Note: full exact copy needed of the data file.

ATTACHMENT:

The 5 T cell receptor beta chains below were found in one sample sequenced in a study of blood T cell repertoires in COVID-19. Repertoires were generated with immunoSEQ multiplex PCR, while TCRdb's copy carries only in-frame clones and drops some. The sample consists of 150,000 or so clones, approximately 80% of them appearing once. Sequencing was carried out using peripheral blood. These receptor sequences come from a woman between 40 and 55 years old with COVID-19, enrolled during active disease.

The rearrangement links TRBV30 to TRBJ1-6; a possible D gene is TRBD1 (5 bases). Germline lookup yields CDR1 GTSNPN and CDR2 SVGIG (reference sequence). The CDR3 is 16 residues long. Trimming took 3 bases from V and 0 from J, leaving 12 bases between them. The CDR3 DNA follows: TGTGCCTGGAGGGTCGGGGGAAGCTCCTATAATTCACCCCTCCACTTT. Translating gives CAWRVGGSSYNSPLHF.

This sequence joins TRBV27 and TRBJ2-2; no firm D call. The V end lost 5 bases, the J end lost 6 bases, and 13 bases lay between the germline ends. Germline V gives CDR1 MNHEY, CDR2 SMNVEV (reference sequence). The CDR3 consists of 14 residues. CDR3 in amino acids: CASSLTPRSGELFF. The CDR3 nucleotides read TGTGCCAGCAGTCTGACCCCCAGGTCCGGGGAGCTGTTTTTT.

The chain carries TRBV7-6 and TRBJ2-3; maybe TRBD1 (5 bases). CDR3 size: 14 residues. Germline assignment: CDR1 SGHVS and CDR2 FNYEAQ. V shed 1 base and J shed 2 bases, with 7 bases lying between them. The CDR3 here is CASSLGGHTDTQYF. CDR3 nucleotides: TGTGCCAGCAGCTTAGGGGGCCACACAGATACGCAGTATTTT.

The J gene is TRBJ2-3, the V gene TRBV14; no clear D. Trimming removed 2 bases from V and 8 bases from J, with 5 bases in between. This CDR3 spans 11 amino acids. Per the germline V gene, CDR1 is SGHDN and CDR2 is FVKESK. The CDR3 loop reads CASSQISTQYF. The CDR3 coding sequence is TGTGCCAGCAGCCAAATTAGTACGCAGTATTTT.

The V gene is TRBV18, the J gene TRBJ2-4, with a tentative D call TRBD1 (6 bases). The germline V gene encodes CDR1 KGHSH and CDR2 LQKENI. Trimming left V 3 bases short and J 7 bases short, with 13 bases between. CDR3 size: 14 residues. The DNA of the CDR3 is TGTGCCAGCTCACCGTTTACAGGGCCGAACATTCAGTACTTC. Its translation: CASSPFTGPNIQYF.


The 5 T cell receptor beta chains below were found in one sample sequenced in a study of blood T cell repertoires in COVID-19. Repertoires were generated with immunoSEQ multiplex PCR, while TCRdb's copy carries only in-frame clones and drops some. The sample consists of 150,000 or so clones, approximately 80% of them appearing once. Sequencing was carried out using peripheral blood. These receptor sequences come from a woman between 40 and 55 years old with COVID-19, enrolled during active disease.

The rearrangement links TRBV30 to TRBJ1-6; a possible D gene is TRBD1 (5 bases). Germline lookup yields CDR1 GTSNPN and CDR2 SVGIG (reference sequence). The CDR3 is 16 residues long. Trimming took 3 bases from V and 0 from J, leaving 12 bases between them. The CDR3 DNA follows: TGTGCCTGGAGGGTCGGGGGAAGCTCCTATAATTCACCCCTCCACTTT. Translating gives CAWRVGGSSYNSPLHF.

This sequence joins TRBV27 and TRBJ2-2; no firm D call. The V end lost 5 bases, the J end lost 6 bases, and 13 bases lay between the germline ends. Germline V gives CDR1 MNHEY, CDR2 SMNVEV (reference sequence). The CDR3 consists of 14 residues. CDR3 in amino acids: CASSLTPRSGELFF. The CDR3 nucleotides read TGTGCCAGCAGTCTGACCCCCAGGTCCGGGGAGCTGTTTTTT.

The chain carries TRBV7-6 and TRBJ2-3; maybe TRBD1 (5 bases). CDR3 size: 14 residues. Germline assignment: CDR1 SGHVS and CDR2 FNYEAQ. V shed 1 base and J shed 2 bases, with 7 bases lying between them. The CDR3 here is CASSLGGHTDTQYF. CDR3 nucleotides: TGTGCCAGCAGCTTAGGGGGCCACACAGATACGCAGTATTTT.

The J gene is TRBJ2-3, the V gene TRBV14; no clear D. Trimming removed 2 bases from V and 8 bases from J, with 5 bases in between. This CDR3 spans 11 amino acids. Per the germline V gene, CDR1 is SGHDN and CDR2 is FVKESK. The CDR3 loop reads CASSQISTQYF. The CDR3 coding sequence is TGTGCCAGCAGCCAAATTAGTACGCAGTATTTT.

The V gene is TRBV18, the J gene TRBJ2-4, with a tentative D call TRBD1 (6 bases). The germline V gene encodes CDR1 KGHSH and CDR2 LQKENI. Trimming left V 3 bases short and J 7 bases short, with 13 bases between. CDR3 size: 14 residues. The DNA of the CDR3 is TGTGCCAGCTCACCGTTTACAGGGCCGAACATTCAGTACTTC. Its translation: CASSPFTGPNIQYF.